Monday, November 24, 2014

Driving: Wynberg Main Road

Sometimes, it is the ordinary that I miss, when searching blogs for South African stories and flavour. So here is the ordinary.

I drove home from the Department of Home Affairs, housed in a mall on Wynberg Main Road.

The Main Road, changing its name as it clocks off suburbs en route, used to be the only way you could travel from Cape Town's city heart, between Table Bay and Table Mountain, to the False Bay coast by way of the eastern route, to Muizenberg, Simonstown.

Now, you take instead the freeway, greening smoothly and fast (not at rush hour) along the edge of the mountain's eastern heights, through the suburbs and and towards the sea.

The Main Road is not smooth. It is matted and clogged with many stop start lights and jay walking pedestrians and working taxis and life on the street.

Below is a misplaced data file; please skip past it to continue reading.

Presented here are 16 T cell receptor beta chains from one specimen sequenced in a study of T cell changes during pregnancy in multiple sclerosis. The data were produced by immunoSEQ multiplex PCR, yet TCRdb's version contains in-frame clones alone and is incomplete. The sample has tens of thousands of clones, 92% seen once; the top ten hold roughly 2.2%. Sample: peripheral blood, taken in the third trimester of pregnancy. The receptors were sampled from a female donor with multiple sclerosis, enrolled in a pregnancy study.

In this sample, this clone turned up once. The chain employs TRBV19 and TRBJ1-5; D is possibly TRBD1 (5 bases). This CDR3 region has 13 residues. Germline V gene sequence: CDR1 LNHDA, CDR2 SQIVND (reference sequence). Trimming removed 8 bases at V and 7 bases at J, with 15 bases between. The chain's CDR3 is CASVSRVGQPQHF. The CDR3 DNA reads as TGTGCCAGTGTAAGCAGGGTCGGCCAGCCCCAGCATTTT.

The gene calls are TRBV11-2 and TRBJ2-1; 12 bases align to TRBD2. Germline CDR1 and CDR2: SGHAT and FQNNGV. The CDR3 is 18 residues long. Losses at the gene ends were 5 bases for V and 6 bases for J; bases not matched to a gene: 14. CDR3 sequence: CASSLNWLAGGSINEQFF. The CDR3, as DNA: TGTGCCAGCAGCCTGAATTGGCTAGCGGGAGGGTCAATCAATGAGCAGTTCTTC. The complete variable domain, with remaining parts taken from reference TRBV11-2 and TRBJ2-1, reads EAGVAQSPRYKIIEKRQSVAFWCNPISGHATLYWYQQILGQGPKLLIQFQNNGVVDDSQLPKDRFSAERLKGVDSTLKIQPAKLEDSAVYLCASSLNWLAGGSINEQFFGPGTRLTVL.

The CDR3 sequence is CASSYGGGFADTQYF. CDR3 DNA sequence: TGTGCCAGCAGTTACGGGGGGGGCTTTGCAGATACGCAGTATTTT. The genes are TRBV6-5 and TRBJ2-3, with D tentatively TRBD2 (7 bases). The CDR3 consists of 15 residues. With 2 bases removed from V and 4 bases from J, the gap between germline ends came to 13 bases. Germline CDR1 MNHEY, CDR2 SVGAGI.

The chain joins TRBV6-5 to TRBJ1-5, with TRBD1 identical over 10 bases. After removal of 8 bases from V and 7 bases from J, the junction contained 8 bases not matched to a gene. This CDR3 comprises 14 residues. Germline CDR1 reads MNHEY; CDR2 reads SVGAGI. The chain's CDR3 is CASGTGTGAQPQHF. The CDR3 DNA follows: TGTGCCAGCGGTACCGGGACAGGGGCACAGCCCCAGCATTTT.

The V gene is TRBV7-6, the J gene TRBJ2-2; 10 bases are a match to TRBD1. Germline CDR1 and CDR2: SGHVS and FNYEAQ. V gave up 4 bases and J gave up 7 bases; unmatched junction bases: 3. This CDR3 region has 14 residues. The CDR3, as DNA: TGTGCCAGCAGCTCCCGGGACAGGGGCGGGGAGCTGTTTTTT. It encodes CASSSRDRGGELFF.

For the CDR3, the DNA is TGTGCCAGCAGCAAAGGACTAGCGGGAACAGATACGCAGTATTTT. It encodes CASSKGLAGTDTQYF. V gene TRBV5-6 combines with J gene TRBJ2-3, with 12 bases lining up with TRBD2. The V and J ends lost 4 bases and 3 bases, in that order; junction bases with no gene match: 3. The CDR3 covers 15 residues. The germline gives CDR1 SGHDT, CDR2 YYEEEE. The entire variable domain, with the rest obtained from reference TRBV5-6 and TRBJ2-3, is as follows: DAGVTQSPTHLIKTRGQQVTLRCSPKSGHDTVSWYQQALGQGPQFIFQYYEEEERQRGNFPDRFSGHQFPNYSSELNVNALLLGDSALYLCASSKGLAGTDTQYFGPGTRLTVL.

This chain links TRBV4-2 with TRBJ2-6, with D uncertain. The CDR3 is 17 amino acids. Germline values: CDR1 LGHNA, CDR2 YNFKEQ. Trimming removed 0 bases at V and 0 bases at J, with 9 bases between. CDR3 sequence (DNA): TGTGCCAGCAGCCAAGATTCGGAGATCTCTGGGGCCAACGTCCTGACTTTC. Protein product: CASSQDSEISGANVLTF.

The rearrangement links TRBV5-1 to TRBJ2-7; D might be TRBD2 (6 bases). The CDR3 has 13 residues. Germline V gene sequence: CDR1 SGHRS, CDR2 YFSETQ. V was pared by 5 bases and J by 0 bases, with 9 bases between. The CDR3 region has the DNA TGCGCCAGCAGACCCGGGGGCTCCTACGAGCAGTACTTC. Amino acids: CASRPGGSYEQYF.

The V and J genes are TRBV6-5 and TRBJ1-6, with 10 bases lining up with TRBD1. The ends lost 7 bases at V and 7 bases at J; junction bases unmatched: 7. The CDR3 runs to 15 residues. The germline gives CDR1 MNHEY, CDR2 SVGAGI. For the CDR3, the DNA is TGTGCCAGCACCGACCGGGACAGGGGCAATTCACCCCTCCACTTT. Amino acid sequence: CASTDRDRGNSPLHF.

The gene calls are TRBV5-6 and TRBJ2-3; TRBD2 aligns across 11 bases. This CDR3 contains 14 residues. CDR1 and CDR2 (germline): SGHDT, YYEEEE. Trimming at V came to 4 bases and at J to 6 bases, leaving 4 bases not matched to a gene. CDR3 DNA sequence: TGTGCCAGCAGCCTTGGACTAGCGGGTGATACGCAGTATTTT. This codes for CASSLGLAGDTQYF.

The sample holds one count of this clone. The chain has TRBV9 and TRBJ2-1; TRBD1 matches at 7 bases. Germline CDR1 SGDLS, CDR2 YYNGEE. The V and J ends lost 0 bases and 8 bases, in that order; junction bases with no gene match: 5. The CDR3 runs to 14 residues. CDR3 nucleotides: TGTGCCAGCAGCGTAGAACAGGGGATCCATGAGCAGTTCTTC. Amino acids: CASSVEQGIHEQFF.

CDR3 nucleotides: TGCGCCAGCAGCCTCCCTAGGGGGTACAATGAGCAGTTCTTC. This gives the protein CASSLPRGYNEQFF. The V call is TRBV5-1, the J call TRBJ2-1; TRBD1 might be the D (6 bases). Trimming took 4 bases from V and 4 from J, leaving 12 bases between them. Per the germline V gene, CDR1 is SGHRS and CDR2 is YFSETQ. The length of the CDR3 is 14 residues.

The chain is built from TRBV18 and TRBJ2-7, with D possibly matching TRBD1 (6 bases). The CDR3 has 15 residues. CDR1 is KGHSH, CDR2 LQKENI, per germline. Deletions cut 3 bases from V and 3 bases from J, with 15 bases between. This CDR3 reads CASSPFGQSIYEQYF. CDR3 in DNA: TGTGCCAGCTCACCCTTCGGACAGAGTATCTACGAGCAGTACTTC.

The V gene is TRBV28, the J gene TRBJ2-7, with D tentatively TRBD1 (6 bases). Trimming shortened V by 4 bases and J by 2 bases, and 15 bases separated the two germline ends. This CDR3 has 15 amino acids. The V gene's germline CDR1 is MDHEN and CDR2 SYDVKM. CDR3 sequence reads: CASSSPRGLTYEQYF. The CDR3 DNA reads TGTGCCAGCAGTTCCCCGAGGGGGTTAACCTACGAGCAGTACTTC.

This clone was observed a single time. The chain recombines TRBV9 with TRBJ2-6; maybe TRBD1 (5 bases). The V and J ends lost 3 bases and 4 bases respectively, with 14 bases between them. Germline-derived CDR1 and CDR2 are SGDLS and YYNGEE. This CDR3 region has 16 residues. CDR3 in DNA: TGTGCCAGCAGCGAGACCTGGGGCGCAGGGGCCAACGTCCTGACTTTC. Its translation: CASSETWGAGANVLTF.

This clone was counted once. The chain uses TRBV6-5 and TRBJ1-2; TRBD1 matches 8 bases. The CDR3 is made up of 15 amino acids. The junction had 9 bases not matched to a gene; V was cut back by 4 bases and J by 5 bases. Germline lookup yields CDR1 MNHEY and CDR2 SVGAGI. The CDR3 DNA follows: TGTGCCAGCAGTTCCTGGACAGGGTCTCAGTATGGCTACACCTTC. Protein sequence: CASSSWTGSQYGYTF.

It is where, in America, the strip mall would reign. 

The surviving colonial buildings, turned utilitarian,  have lines I could live in: cool walls, high ceilings, removed by  three feet from the working street where hungover bergies hunch on the curbs and car guards hawk their services to every pausing vehicle.


  1. You call it the me, it sounds sad.Like some of the older parts of places in (Eastern) Europe that still have not recovered from war. And yet, for all that it is sad and perhaps shabby, it draws me...

  2. Thank you. I appreciate your looks at South Africa, as it is unlikely I will ever be able to visit. Have enjoyed some of your way-lovely-out-of-the-ordinary shots, like views of Table Bay and Table Mountain, and your parents' gardens -- love the difference between front and back. ;-) And of course many of the other special places you've gone. Now this, what a regular person sees day to day, is part of the picture. Mary

  3. For some reason, the photos remind me of Nogales and Naco, Mexico right over the Arizona border (back 30 some years ago when I lived in Sierra Vista, AZ). Perhaps the light?

  4. Interesting post Marie.. And welcome back xx

  5. there is comfort in the mundane -- carver's small good things.

    -Melanie, et al


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